After a Boeing 787 Dreamliner caught fire at Logan International Airport in Boston last week, the National Transportation Safety Board launched an investigation into the incident. Shortly thereafter, the Federal Aviation Administration decided to launch a top-priority review of the Boeing 787 due to repeated issues in its electrical systems. The review is intended to discover the root causes of the incidents with the new aircraft in order to address them before a serious accident occurs.
The investigation into the specific incident in Boston has led the NTSB to analyze the lithium-ion batteries and wiring in the auxiliary power unit (APU). In addition to removing the batteries from the plane, NTSB investigators also removed wiring bundles, the APU battery charger and memory nodules. Electrical system failures have plagued the new aircraft since its release. It is not yet known whether the fire in Boston was caused by the same issues that caused electrical system failures in other 787s.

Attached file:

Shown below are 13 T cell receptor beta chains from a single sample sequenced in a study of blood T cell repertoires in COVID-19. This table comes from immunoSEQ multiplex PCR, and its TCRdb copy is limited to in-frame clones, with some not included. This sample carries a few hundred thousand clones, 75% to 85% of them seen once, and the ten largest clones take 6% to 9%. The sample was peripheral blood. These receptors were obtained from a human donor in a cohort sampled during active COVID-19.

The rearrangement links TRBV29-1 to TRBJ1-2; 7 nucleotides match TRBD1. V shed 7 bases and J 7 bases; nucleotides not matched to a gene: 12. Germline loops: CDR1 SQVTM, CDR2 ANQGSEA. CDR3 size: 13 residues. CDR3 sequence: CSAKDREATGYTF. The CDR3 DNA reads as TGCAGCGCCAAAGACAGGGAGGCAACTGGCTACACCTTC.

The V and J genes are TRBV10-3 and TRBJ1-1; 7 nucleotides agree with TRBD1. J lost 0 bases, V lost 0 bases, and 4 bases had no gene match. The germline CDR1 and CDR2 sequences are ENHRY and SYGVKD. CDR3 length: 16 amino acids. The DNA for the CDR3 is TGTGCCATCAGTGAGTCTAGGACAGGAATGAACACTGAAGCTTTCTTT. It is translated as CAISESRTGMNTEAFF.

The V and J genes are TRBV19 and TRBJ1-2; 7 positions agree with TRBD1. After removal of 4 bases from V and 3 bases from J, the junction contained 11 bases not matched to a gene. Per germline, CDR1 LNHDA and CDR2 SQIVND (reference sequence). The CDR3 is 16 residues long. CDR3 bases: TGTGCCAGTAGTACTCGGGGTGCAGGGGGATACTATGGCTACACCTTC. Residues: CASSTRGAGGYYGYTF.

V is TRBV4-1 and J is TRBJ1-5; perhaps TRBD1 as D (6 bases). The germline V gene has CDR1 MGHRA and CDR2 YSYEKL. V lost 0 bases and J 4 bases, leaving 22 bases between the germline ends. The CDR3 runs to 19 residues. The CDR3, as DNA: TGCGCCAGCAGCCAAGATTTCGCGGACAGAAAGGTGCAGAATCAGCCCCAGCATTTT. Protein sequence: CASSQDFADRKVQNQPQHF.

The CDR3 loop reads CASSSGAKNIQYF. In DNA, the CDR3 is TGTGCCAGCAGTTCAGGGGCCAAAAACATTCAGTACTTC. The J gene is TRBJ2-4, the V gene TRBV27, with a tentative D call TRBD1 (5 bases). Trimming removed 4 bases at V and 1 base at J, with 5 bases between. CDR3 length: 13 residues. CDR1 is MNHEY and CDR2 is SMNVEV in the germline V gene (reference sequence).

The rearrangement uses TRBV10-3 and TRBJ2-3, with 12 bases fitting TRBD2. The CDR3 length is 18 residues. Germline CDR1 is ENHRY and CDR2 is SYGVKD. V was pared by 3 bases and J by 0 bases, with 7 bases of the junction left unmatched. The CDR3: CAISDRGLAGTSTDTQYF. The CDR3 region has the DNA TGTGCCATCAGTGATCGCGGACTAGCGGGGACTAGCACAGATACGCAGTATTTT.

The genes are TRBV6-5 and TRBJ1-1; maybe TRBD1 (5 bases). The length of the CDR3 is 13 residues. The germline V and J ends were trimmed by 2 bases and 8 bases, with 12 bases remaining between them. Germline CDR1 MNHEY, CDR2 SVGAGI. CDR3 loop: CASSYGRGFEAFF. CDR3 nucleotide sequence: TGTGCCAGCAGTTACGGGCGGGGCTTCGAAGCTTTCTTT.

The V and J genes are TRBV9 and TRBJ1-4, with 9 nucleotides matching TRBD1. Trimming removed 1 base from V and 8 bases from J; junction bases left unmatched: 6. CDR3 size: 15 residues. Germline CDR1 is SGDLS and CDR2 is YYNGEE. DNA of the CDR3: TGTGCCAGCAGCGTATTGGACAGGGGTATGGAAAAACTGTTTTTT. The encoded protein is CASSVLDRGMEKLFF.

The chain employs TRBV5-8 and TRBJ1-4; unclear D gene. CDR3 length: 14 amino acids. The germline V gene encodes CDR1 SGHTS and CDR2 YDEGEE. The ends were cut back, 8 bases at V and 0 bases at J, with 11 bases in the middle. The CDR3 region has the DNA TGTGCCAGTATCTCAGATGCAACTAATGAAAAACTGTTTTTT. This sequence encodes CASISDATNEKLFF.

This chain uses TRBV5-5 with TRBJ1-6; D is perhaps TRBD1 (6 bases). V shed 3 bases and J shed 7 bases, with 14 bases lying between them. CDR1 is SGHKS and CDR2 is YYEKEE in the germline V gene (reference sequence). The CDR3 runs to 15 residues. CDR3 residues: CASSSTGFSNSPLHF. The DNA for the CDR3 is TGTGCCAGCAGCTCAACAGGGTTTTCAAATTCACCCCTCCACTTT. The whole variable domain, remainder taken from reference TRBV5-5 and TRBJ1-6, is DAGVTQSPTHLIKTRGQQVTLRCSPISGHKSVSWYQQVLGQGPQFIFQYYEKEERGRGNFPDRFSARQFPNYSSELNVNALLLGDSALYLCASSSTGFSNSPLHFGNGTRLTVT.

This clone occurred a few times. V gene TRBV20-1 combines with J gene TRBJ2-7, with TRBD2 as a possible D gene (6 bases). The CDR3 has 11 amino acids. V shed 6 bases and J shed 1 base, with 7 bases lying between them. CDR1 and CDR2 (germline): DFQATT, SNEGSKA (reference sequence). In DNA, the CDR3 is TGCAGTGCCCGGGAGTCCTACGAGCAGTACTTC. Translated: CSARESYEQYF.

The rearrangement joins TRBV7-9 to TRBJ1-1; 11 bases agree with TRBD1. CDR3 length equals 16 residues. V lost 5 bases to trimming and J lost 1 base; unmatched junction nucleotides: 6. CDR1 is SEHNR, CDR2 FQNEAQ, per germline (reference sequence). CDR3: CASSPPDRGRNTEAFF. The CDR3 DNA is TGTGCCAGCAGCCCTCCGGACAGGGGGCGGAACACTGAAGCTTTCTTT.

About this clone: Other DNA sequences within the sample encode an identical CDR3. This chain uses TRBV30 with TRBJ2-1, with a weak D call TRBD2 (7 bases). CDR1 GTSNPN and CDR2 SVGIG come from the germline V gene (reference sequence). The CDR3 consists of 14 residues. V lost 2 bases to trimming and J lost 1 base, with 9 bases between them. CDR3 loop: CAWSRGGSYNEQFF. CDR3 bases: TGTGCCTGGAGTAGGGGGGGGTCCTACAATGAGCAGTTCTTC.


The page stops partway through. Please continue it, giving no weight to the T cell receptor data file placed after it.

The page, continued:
The FAA has joined Boeing in declaring that the 787 is safe. It has not called for existing 787s to be grounded and it has not halted production of new Dreamliners. Representatives have suggested that the problems affecting the Dreamliner are typical of any new aircraft, particularly one with as many new advancements in the field as the 787.
The NTSB investigation has pulled in representatives from the Japan Transport Safety Board, the FAA, Boeing, French civil aviation security personnel and more. Many of the 787 Dreamliner's currently in use are owned by Japanese airlines, including the plane that caught fire at Logan International.
Source: Chicago Tribune, "NTSB to probe batteries, wiring in Dreamliner fire," 14 January 2013